March 2024 Savings, plus other updates

The days have brightened up and a bit of winter sun has been great for my spirit and soul!

I had a few extra days off as well as the Easter days. Over the bank holiday, I did the usual thing of going to B&Q and came away with a couple of plants and paint for the garden fences  (front fence now done).

Have enjoyed some nice relaxing days, pottering around the house and garden, planting some things so will see if those are successful.

Anyway, another month, another NI reduction, resulting in some extra pay in my wage packet. As with the last reduction, I will use this extra to overpay my mortgage.

Also, another month, another work bonus! This time, the annual discretionary bonus I get if the company hits its profit/growth targets and partly linked to my own performance.

I’m sure there was a time when I would have gotten hugely excited about getting a bonus, probably because it would have been already spent  on ‘stuff’ (and then some) in my head! When I saw it in my wage slip, I just thought, oh that’s nice and mentally divvied up how it would be invested etc. As with the last bonus, I split it across my ISA, SIPP, emergency funds and mortgage overpayment.

And on that positive note, how did my numbers look for March?

I saved 50.3% of my net salary. Normal savings rate shall resume next month! The above includes £87.44 from doing Prolific surveys and £50 football predictions winnings.

Shares and Investment Trusts

No new investments, I just topped up existing ones.

Current share/IT portfolio can be found here.

(Entire portfolio here)

Future Fund 

The rocket continues onwards and upwards, my Future Fund hitting £262,470.89 at the end of the month. Looks great but I can’t bring myself to get too excited about it (much!).

Dividends and Other Income

An average month for dividend income:

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February 2024 Savings, plus other updates

As mentioned in my last post and as highly recommended by various commenters, I’ve been tracking all my spending.

January was what I expected, but partway through February, I realised that there was definitely going to be variance between what I think I spend and what I actually spend.

It appears that lifestyle creep has happened, despite my efforts!

While I’ve been pretty good at buttoning down my household bills and differentiating between ‘need’ and ‘want’ purchases,  I’ve not been so great with “social expenses”. Lunches, coffees, a swift pint after work (when I’m in the office) with friends and colleagues all add up – I didn’t even think I was that active socially but obviously enough so that these costs need looking at!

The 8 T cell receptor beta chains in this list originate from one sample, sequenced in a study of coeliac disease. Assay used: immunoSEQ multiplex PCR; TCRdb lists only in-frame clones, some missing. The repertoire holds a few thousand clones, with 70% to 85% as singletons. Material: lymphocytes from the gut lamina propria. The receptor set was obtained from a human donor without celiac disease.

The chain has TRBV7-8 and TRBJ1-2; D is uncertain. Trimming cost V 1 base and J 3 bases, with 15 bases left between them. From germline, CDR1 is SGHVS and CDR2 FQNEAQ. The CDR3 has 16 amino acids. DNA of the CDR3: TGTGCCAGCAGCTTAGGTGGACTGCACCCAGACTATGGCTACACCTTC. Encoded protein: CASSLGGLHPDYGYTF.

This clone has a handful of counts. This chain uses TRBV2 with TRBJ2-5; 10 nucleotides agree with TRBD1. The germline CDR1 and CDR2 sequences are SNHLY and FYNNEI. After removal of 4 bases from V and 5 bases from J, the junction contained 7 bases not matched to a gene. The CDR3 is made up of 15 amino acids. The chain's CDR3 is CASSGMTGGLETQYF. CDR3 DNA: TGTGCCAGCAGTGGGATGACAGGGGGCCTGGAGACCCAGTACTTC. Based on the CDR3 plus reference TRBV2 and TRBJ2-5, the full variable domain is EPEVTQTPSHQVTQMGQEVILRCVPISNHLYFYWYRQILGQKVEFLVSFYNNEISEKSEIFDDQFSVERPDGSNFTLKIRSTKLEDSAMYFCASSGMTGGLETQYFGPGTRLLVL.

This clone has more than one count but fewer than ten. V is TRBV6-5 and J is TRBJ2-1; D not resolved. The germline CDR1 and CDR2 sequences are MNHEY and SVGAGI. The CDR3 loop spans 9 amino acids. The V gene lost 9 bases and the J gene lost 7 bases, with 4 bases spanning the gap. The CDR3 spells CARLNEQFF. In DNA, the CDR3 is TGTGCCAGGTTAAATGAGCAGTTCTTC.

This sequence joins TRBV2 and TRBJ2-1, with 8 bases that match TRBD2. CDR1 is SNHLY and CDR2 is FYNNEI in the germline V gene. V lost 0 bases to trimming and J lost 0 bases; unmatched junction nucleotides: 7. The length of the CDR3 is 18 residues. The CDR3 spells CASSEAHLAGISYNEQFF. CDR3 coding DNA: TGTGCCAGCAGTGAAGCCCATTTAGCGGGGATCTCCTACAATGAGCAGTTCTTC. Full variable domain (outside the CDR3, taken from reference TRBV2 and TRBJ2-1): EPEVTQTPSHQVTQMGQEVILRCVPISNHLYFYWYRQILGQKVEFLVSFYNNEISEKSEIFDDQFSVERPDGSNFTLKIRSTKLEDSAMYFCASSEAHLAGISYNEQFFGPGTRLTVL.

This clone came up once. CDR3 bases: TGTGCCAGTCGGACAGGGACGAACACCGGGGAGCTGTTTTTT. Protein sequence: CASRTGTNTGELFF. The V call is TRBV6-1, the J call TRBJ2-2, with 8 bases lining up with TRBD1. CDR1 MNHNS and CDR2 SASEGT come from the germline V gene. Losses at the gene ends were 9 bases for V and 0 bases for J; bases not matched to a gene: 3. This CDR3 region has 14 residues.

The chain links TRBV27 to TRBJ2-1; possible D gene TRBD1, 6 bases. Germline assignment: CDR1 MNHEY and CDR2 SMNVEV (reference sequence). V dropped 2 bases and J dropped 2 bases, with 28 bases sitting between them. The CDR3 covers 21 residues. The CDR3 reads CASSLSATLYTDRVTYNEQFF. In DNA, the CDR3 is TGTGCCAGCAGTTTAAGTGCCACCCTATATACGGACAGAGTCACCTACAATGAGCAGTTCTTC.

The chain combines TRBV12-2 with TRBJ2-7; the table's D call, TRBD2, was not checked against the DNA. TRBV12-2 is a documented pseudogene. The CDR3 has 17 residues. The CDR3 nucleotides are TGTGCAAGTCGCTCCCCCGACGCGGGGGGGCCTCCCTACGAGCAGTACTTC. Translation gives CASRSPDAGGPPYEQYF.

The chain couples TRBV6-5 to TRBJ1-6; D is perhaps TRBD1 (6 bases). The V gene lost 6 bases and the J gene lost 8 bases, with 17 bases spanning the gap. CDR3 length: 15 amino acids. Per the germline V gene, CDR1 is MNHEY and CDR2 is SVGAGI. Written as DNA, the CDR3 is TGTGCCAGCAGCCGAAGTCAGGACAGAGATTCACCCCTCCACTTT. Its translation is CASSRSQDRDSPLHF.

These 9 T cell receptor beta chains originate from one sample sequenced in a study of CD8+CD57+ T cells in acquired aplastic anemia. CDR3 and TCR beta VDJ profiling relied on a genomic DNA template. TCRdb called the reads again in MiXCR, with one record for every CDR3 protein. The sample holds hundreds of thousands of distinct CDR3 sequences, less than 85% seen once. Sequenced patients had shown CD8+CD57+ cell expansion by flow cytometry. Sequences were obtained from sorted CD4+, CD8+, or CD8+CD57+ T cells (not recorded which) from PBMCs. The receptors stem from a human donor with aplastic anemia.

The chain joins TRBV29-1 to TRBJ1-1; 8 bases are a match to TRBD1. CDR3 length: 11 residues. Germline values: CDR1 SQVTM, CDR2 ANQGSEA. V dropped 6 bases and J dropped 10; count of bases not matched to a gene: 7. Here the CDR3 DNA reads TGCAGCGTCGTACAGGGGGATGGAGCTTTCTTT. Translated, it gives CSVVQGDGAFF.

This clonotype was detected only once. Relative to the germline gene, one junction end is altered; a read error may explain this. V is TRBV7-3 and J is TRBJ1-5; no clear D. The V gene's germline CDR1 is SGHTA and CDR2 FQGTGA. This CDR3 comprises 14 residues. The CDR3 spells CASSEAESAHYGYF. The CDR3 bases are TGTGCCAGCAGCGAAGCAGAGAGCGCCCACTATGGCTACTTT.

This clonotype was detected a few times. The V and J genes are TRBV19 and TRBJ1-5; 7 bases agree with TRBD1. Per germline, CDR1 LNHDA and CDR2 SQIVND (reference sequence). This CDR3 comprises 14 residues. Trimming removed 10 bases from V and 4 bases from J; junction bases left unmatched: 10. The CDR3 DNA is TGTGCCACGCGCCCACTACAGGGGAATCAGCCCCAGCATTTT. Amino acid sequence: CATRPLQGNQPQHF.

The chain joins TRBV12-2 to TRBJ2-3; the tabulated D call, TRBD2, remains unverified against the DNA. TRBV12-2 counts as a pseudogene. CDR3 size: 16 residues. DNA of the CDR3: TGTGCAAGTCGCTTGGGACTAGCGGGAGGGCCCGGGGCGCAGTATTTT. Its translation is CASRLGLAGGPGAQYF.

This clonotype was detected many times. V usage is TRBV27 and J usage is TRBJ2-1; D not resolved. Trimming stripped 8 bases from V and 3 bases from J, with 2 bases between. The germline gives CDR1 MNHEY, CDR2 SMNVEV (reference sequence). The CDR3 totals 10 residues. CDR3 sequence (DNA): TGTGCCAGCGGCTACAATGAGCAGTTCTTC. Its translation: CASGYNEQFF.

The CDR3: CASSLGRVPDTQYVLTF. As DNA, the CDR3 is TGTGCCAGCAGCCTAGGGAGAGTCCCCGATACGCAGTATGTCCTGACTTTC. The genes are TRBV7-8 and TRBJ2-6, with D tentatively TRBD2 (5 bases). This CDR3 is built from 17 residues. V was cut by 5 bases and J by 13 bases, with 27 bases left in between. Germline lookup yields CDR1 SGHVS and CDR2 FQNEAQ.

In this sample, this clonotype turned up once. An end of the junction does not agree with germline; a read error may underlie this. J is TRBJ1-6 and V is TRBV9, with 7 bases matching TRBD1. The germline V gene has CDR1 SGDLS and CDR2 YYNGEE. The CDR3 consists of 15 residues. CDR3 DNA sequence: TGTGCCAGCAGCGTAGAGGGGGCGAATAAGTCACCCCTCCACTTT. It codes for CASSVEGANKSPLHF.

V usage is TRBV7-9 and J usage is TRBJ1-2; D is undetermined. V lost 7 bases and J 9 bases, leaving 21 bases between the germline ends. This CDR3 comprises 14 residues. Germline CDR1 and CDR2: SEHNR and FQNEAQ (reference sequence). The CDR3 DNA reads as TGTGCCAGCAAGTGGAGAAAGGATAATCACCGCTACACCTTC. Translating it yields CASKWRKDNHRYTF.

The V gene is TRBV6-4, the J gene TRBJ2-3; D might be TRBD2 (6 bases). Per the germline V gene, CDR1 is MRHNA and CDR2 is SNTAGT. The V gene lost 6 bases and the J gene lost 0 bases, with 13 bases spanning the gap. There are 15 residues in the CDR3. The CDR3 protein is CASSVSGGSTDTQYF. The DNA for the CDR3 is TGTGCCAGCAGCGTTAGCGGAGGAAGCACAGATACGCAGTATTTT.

A big one will likely be gifts for friends and family – some expenses have been tracked (with receipts, credit card statements), but for some reason, I seem to have glossed over the various gifts of money (for birthdays, Christmas, Chinese New Year) to my family (and I have a big family). I’ve probably lost sight of them due to the transactions just being a bank transfer here and there, probably not helped by me actively using  different current accounts simultaneously. Anyway, I’ll see what the damage is by the end of the year and hope I’m not in for too much of a shock!

February’s payslip brought a nice surprise with a bonus payment for my part in completing that project I was on. I’d forgotten about it as I had other more important things on my mind and my eligibility for it had come while I was battling with long hours and intense work activity so it wasn’t on the forefront of my mind.

I split the bonus across my ISA, SIPP, mortgage overpayment and emergency funds.

A bit left over I used to buy some small items I’d wanted (not needed 🙂 ) for my garden and kitchen.

So how did that bumper pay make my numbers look for February?

Obviously, this is way, way above my usual (much more modest) amount, but I saved 51.4% of my net salary. It’s a one-off!  The above includes £63.61 from doing Prolific surveys and a £5 charity lotto win.

Shares and Investment Trusts

I finally sold my holding in Persimmon (PSN), one of the stocks I’d kept after running my Dogs of the FTSE experiment. I used the money to increase my holding in a (fairly) new holding in MP Evans Group plc (MPE), a ‘sustainable’ stock I’d dipped my toe in with a few quid last year, but which I will add to now as part of my income paying portfolio.